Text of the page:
Goldilocks zone for the EYCI

In the Friday cattle market comment from last week we mentioned that the Eastern Young Cattle Indicator (EYCI) was likely to find some support in the coming weeks from a firmer 90CL price. In this analysis we take a deeper look at the historic relationship between the EYCI and the imported 90CL into the USA, and what this may mean for the EYCI in the short term.

A quick recap on exactly what the 90CL is can be found here.

Historic price fluctuations of the EYCI and 90CL are outlined in Figure 1 and demonstrate that, for the most part, both price series follow a similar trend with the EYCI spending much of the time at a slight discount to the 90CL. As of last week, the 90CL imported frozen cow indicator closed at 602.8¢/kg CIF, compared to an EYCI close of 477.8¢/kg – representing nearly a 21% discount of the EYCI to the 90CL.

Analysis of the long-term percentage spread pattern between the EYCI and the 90CL shows that the average spread since 1996 has been a discount of 22% (black dotted line on Figure 2). Furthermore, the spread has spent 70% of the time fluctuating between a 1% premium to a 44% discount as identified by the grey shaded zone. Movement in the spread beyond a discount of 66% or a premium of 22% would be considered extreme, as shown by the 95% range boundaries (red dotted lines).

Comparison of annual average EYCI and 90CL prices (expressed in US$ terms to reflect a global beef price) demonstrates that there is a strong correlation between the price series with an R2 correlation score of 0.8025 – Figure 3. The correlation measure can only range between 0 to 1 and the strong correlation score suggests that over the long term the EYCI value is heavily influenced by offshore beef market movements.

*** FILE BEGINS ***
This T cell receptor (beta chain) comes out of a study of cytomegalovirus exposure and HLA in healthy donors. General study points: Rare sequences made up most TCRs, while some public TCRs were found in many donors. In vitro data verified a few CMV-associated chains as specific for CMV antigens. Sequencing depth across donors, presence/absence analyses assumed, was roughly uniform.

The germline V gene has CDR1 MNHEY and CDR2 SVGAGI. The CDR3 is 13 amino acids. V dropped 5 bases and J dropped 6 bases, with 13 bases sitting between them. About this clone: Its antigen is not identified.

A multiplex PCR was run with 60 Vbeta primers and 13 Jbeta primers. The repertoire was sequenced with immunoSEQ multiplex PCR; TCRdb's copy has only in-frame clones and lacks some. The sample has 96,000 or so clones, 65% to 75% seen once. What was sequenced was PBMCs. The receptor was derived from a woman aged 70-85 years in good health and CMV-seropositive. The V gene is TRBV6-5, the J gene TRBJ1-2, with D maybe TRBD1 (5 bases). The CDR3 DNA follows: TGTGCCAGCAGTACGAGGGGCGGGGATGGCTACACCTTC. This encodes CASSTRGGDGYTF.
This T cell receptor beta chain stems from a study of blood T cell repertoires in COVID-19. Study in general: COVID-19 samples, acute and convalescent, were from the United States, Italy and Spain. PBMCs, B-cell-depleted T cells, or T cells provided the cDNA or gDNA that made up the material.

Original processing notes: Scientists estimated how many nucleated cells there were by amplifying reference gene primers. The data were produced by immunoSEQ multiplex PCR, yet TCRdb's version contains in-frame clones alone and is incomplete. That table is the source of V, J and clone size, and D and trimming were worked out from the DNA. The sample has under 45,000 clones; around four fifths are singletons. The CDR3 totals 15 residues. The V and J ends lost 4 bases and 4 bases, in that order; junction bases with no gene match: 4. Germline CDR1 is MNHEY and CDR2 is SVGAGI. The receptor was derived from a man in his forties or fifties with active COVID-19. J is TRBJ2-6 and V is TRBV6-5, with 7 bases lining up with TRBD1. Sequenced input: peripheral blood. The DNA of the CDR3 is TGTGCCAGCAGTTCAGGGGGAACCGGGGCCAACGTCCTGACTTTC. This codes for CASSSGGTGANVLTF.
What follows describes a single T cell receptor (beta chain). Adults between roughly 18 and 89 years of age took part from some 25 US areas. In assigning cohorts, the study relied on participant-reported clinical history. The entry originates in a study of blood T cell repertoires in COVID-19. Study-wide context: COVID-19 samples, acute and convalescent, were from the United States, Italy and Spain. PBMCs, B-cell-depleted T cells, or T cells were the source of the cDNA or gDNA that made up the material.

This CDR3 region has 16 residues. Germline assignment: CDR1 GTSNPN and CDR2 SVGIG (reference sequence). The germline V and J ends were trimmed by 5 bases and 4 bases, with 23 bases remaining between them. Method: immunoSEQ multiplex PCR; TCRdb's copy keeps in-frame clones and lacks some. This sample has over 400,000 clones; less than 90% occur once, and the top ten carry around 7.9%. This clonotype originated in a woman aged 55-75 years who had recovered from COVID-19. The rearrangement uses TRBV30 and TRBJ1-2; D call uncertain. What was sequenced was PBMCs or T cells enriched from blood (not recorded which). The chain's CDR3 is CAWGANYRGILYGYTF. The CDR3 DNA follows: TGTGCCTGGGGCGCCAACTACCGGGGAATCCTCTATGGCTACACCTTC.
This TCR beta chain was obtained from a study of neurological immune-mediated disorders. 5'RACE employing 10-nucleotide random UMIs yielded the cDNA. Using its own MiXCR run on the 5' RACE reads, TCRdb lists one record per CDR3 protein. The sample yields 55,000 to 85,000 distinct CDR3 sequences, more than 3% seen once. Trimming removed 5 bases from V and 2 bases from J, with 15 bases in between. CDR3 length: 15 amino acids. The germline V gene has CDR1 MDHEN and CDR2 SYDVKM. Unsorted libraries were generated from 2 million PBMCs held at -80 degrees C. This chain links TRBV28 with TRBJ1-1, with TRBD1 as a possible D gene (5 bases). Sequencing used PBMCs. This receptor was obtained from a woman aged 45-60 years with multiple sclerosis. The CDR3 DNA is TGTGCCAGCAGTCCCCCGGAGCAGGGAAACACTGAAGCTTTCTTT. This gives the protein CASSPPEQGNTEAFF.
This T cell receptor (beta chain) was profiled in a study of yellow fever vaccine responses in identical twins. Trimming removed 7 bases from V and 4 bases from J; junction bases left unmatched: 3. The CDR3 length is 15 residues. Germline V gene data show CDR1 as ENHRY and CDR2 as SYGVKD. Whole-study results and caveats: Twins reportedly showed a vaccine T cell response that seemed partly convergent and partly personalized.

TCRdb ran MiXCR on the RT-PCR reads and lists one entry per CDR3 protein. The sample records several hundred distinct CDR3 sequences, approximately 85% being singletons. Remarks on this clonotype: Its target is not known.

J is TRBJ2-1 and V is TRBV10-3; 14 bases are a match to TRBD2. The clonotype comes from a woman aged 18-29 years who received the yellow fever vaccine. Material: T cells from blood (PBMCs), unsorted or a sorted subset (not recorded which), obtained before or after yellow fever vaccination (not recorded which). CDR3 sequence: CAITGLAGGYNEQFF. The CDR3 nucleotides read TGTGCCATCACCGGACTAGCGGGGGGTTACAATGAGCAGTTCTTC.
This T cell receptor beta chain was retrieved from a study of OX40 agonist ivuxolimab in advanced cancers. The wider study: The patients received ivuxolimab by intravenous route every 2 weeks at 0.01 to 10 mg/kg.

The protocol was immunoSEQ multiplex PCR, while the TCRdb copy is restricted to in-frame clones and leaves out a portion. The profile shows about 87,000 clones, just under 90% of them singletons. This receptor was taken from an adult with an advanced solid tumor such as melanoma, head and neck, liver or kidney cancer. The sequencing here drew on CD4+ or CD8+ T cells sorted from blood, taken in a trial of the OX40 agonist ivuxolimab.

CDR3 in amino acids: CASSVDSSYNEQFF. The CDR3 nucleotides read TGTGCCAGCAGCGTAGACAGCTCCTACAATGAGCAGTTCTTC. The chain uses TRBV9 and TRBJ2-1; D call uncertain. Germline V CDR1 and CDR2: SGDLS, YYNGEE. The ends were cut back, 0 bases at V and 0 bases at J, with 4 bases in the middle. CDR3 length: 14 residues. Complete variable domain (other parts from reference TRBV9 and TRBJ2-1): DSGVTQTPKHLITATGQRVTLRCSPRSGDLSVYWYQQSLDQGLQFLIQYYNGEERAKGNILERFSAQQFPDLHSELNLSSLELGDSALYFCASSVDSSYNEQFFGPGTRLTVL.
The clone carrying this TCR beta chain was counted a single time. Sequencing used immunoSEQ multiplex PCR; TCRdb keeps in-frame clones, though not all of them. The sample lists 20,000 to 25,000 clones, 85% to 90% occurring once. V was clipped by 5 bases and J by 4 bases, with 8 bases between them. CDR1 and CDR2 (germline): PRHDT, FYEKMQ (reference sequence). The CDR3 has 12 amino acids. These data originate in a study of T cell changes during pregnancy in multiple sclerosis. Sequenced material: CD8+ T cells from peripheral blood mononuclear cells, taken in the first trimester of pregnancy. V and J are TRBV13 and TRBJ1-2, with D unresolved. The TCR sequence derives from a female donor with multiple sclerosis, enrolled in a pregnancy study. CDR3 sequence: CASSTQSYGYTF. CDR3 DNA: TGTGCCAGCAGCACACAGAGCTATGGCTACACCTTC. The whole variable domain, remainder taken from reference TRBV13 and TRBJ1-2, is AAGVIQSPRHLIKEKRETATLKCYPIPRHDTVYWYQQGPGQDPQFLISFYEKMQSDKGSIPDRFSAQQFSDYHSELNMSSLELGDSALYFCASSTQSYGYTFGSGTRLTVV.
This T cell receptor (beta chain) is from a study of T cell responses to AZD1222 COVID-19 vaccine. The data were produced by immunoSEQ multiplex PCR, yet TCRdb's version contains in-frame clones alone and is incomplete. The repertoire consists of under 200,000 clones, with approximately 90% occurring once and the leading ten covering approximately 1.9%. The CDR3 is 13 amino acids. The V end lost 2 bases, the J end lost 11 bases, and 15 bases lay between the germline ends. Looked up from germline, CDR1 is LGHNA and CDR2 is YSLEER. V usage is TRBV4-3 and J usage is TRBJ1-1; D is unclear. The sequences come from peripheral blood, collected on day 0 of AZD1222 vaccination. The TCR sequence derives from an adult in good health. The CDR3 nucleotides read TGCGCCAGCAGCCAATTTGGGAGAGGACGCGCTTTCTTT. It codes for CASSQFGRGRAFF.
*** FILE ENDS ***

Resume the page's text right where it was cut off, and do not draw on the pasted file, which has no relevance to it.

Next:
Dry seasons can see the EYCI more discounted to the 90CL than normal, as was the case in 2014/2015. While more favourable years with adequate rainfall can see the EYCI sometimes move to a premium to the 90CL, like in 2016.

What does it mean?

Opening EYCI levels for 2019 compared to the 90CL show that young cattle prices are sitting right on the line of best fit (green dotted line on figure 3) neither too high nor too low, which quite remarkable given how dry the second half of 2018 has been. This suggests offshore markets like the 90CL are unlikely to exert too much pressure on the EYCI to the topside, nor the downside.

The fact that the current EYCI to 90CL spread is quite close to the long-term average level also reinforces this view, so perhaps we were a little hasty on Friday suggesting that the EYCI would find immediate support from the rising 90CL price. Indeed, from a historic perspective the EYCI is just about right (compared to the 90CL), sitting comfortably in the Goldilocks zone – so perhaps consolidation at current levels is more likely for the moment.

Key points:

  • The EYCI to 90CL spread is sitting just below a 21% discount, based off last week’s closing prices.
  • The long-term average spread from 1996 to 2018 has been a discount of 22%.
  • Based off the long-term price relationship between the EYCI and 90CL, the EYCI is sitting right where you would expect compared to the 90CL level.